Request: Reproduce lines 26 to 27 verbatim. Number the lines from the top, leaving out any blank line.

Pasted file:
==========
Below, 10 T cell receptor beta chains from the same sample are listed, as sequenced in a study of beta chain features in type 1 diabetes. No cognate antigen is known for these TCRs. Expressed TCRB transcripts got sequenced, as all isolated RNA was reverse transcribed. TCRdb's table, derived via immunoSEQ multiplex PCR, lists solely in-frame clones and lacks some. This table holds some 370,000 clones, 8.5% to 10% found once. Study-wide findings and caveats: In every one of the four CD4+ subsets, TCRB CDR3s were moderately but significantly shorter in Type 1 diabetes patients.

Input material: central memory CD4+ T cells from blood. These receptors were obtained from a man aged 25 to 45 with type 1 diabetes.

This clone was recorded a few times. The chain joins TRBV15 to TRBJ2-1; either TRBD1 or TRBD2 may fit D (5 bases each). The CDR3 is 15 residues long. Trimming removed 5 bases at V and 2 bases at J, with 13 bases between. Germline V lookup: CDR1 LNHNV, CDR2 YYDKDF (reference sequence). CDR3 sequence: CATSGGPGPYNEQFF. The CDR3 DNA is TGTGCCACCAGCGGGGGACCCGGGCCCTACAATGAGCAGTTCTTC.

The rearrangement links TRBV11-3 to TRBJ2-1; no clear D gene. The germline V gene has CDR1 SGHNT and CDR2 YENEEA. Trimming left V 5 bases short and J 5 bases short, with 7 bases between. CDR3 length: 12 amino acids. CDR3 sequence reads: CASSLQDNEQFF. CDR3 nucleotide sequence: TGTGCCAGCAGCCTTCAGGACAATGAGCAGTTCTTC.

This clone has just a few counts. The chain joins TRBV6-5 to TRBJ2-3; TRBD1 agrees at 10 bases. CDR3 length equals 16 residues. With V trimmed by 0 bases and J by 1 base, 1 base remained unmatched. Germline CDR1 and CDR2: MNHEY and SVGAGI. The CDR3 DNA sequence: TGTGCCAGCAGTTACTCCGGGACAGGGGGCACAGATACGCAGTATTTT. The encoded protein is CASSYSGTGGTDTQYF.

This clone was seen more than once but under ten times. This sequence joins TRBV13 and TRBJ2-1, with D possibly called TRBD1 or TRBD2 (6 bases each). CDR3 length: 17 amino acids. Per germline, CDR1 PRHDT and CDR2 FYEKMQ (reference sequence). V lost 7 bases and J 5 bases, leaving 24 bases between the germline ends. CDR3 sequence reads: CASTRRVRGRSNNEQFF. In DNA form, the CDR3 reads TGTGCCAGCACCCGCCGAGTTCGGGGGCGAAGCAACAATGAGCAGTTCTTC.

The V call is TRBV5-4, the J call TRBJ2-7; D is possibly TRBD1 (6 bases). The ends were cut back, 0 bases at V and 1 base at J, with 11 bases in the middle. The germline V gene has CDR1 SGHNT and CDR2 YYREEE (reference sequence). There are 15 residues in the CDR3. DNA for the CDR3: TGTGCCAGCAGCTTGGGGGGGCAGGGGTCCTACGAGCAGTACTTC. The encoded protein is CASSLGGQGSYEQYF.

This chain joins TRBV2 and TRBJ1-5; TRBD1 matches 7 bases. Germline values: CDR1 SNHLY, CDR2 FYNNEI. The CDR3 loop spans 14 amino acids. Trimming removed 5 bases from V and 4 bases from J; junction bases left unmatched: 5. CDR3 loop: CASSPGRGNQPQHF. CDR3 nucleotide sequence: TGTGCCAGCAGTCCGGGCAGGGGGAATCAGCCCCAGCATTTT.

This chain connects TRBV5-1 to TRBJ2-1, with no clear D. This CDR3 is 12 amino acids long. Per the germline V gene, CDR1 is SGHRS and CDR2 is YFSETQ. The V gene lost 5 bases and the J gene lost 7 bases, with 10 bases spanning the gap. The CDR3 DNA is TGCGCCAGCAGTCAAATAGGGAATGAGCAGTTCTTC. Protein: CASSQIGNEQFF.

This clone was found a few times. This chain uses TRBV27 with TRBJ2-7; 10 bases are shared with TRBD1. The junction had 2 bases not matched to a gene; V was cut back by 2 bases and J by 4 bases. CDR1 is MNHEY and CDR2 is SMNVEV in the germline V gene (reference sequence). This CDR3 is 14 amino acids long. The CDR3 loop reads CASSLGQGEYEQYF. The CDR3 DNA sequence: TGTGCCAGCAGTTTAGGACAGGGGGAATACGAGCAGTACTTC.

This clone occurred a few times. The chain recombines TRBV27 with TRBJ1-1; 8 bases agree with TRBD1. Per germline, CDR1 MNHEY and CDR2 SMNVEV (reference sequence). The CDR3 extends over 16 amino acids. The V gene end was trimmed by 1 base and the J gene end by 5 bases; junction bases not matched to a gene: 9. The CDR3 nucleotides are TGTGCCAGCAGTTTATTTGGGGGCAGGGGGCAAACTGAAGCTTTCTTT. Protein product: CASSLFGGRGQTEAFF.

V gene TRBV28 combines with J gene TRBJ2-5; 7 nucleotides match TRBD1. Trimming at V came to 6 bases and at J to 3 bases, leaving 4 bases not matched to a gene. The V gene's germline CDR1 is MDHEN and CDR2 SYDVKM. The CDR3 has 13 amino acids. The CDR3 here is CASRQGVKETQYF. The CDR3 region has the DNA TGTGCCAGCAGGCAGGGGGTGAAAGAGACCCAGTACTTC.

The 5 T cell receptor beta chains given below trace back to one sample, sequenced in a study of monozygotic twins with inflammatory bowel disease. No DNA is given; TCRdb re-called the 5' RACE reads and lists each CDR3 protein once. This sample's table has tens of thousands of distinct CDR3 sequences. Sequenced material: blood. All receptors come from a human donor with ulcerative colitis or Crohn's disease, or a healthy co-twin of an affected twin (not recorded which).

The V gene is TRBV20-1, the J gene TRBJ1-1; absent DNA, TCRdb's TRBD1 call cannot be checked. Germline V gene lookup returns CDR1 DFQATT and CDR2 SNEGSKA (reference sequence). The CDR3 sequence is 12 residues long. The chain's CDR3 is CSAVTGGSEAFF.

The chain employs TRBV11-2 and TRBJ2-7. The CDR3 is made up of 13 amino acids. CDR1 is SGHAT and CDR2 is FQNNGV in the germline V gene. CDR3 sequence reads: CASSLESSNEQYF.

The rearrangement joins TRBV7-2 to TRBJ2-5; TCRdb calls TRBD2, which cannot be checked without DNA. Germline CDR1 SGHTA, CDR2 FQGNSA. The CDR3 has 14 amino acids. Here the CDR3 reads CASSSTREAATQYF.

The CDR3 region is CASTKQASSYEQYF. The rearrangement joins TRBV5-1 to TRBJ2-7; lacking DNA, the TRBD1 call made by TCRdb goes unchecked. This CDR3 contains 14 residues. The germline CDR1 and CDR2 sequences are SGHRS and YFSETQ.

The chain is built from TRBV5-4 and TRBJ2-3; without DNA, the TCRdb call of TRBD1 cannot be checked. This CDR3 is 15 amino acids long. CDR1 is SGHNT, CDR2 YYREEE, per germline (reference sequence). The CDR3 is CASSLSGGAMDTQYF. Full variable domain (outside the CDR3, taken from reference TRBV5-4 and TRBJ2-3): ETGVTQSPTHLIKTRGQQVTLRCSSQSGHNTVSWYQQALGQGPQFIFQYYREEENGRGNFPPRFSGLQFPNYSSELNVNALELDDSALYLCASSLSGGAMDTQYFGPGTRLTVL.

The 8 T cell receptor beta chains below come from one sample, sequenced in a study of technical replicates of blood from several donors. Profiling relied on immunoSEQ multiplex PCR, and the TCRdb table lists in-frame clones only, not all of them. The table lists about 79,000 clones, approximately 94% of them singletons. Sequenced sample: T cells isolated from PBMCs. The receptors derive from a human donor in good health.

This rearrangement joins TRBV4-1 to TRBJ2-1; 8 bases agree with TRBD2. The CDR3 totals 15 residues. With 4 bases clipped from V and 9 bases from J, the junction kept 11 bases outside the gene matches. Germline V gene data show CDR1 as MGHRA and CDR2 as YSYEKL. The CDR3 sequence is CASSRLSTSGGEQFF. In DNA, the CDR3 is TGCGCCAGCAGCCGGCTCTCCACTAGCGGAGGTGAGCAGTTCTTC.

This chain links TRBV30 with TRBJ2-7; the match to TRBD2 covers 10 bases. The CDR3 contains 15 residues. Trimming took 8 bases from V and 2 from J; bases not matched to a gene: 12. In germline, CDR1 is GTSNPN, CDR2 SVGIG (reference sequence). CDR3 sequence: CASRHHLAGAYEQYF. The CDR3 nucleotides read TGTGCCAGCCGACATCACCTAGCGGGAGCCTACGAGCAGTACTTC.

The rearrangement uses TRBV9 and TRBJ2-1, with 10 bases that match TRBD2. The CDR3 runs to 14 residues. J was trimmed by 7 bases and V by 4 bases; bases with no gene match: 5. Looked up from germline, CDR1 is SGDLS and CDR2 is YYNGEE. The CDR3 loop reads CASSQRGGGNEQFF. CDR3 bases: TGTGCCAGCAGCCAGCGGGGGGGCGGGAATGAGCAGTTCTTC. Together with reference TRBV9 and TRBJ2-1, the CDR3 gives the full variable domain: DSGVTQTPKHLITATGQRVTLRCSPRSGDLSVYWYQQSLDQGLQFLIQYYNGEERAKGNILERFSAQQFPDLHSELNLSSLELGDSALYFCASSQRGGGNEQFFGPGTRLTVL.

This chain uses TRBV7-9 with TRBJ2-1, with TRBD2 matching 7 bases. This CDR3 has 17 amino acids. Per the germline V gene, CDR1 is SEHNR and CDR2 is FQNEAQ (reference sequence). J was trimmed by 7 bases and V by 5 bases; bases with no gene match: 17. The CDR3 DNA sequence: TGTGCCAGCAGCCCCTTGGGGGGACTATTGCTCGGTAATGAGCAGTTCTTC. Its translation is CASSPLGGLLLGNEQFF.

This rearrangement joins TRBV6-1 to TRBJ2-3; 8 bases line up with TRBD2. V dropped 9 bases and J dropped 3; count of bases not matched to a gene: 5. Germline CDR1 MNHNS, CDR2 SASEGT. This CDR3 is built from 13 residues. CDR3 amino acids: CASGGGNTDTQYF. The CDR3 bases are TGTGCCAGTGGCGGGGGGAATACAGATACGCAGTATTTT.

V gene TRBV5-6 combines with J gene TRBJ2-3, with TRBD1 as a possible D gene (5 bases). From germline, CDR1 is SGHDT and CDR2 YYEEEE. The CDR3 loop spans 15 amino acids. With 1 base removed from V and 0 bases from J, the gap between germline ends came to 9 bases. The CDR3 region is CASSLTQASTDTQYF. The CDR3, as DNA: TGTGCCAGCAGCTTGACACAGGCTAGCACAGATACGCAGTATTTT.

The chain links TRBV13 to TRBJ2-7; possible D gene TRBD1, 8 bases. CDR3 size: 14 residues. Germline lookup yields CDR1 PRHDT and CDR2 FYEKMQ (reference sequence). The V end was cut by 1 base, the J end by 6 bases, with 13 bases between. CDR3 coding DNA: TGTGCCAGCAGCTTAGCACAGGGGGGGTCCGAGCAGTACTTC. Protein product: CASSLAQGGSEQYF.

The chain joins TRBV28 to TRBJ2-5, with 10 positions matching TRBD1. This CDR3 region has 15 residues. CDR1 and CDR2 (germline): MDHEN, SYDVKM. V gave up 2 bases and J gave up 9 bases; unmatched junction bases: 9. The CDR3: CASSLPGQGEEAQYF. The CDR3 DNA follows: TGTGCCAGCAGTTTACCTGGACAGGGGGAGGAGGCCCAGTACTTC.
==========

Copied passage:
The chain links TRBV13 to TRBJ2-7; possible D gene TRBD1, 8 bases. CDR3 size: 14 residues. Germline lookup yields CDR1 PRHDT and CDR2 FYEKMQ (reference sequence). The V end was cut by 1 base, the J end by 6 bases, with 13 bases between. CDR3 coding DNA: TGTGCCAGCAGCTTAGCACAGGGGGGGTCCGAGCAGTACTTC. Protein product: CASSLAQGGSEQYF.

The chain joins TRBV28 to TRBJ2-5, with 10 positions matching TRBD1. This CDR3 region has 15 residues. CDR1 and CDR2 (germline): MDHEN, SYDVKM. V gave up 2 bases and J gave up 9 bases; unmatched junction bases: 9. The CDR3: CASSLPGQGEEAQYF. The CDR3 DNA follows: TGTGCCAGCAGTTTACCTGGACAGGGGGAGGAGGCCCAGTACTTC.